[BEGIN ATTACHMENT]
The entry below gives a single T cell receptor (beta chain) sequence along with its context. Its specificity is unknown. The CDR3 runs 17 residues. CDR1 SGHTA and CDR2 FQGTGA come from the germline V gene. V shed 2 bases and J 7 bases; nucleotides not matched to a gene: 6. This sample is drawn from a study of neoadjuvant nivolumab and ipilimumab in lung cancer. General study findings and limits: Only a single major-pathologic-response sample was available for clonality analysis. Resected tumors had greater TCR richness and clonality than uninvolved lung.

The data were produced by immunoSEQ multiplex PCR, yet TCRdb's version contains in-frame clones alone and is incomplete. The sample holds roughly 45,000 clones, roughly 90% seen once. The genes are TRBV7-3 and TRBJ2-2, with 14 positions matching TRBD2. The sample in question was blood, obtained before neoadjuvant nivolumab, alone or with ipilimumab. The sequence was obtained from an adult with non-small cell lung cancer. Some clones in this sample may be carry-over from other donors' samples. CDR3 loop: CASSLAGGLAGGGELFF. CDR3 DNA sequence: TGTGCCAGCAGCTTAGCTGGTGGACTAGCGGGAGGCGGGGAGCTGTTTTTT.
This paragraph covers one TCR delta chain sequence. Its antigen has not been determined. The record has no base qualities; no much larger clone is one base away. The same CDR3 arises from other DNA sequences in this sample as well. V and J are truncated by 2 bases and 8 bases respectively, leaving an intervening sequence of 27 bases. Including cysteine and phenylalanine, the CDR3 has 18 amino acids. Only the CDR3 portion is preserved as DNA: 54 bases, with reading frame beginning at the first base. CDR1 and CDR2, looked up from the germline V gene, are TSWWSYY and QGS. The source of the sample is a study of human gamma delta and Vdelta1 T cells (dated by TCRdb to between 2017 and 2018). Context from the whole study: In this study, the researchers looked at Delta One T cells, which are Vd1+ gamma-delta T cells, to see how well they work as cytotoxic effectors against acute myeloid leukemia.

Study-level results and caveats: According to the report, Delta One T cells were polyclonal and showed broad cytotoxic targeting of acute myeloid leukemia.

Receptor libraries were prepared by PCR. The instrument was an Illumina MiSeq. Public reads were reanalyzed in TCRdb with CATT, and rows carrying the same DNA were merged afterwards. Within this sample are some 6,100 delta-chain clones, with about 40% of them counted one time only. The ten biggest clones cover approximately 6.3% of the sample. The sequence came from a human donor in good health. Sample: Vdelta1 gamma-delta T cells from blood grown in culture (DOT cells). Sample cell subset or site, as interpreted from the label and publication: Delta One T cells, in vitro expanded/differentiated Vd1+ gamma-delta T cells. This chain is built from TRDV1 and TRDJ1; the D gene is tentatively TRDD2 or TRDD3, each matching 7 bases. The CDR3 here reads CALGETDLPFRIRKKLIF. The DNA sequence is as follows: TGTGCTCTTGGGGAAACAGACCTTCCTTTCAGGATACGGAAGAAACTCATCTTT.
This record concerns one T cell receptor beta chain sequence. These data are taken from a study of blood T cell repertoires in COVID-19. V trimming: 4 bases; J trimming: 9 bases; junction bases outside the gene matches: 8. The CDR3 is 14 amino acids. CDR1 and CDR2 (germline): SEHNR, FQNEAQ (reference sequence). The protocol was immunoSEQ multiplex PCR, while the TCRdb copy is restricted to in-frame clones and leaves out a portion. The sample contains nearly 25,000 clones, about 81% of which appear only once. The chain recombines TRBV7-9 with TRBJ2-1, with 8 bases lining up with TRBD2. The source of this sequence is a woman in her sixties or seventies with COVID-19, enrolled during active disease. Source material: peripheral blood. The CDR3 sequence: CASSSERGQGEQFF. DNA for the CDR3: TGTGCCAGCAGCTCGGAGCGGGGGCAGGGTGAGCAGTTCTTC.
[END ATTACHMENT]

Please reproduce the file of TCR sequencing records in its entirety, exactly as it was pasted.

The entry below gives a single T cell receptor (beta chain) sequence along with its context. Its specificity is unknown. The CDR3 runs 17 residues. CDR1 SGHTA and CDR2 FQGTGA come from the germline V gene. V shed 2 bases and J 7 bases; nucleotides not matched to a gene: 6. This sample is drawn from a study of neoadjuvant nivolumab and ipilimumab in lung cancer. General study findings and limits: Only a single major-pathologic-response sample was available for clonality analysis. Resected tumors had greater TCR richness and clonality than uninvolved lung.

The data were produced by immunoSEQ multiplex PCR, yet TCRdb's version contains in-frame clones alone and is incomplete. The sample holds roughly 45,000 clones, roughly 90% seen once. The genes are TRBV7-3 and TRBJ2-2, with 14 positions matching TRBD2. The sample in question was blood, obtained before neoadjuvant nivolumab, alone or with ipilimumab. The sequence was obtained from an adult with non-small cell lung cancer. Some clones in this sample may be carry-over from other donors' samples. CDR3 loop: CASSLAGGLAGGGELFF. CDR3 DNA sequence: TGTGCCAGCAGCTTAGCTGGTGGACTAGCGGGAGGCGGGGAGCTGTTTTTT.
This paragraph covers one TCR delta chain sequence. Its antigen has not been determined. The record has no base qualities; no much larger clone is one base away. The same CDR3 arises from other DNA sequences in this sample as well. V and J are truncated by 2 bases and 8 bases respectively, leaving an intervening sequence of 27 bases. Including cysteine and phenylalanine, the CDR3 has 18 amino acids. Only the CDR3 portion is preserved as DNA: 54 bases, with reading frame beginning at the first base. CDR1 and CDR2, looked up from the germline V gene, are TSWWSYY and QGS. The source of the sample is a study of human gamma delta and Vdelta1 T cells (dated by TCRdb to between 2017 and 2018). Context from the whole study: In this study, the researchers looked at Delta One T cells, which are Vd1+ gamma-delta T cells, to see how well they work as cytotoxic effectors against acute myeloid leukemia.

Study-level results and caveats: According to the report, Delta One T cells were polyclonal and showed broad cytotoxic targeting of acute myeloid leukemia.

Receptor libraries were prepared by PCR. The instrument was an Illumina MiSeq. Public reads were reanalyzed in TCRdb with CATT, and rows carrying the same DNA were merged afterwards. Within this sample are some 6,100 delta-chain clones, with about 40% of them counted one time only. The ten biggest clones cover approximately 6.3% of the sample. The sequence came from a human donor in good health. Sample: Vdelta1 gamma-delta T cells from blood grown in culture (DOT cells). Sample cell subset or site, as interpreted from the label and publication: Delta One T cells, in vitro expanded/differentiated Vd1+ gamma-delta T cells. This chain is built from TRDV1 and TRDJ1; the D gene is tentatively TRDD2 or TRDD3, each matching 7 bases. The CDR3 here reads CALGETDLPFRIRKKLIF. The DNA sequence is as follows: TGTGCTCTTGGGGAAACAGACCTTCCTTTCAGGATACGGAAGAAACTCATCTTT.
This record concerns one T cell receptor beta chain sequence. These data are taken from a study of blood T cell repertoires in COVID-19. V trimming: 4 bases; J trimming: 9 bases; junction bases outside the gene matches: 8. The CDR3 is 14 amino acids. CDR1 and CDR2 (germline): SEHNR, FQNEAQ (reference sequence). The protocol was immunoSEQ multiplex PCR, while the TCRdb copy is restricted to in-frame clones and leaves out a portion. The sample contains nearly 25,000 clones, about 81% of which appear only once. The chain recombines TRBV7-9 with TRBJ2-1, with 8 bases lining up with TRBD2. The source of this sequence is a woman in her sixties or seventies with COVID-19, enrolled during active disease. Source material: peripheral blood. The CDR3 sequence: CASSSERGQGEQFF. DNA for the CDR3: TGTGCCAGCAGCTCGGAGCGGGGGCAGGGTGAGCAGTTCTTC.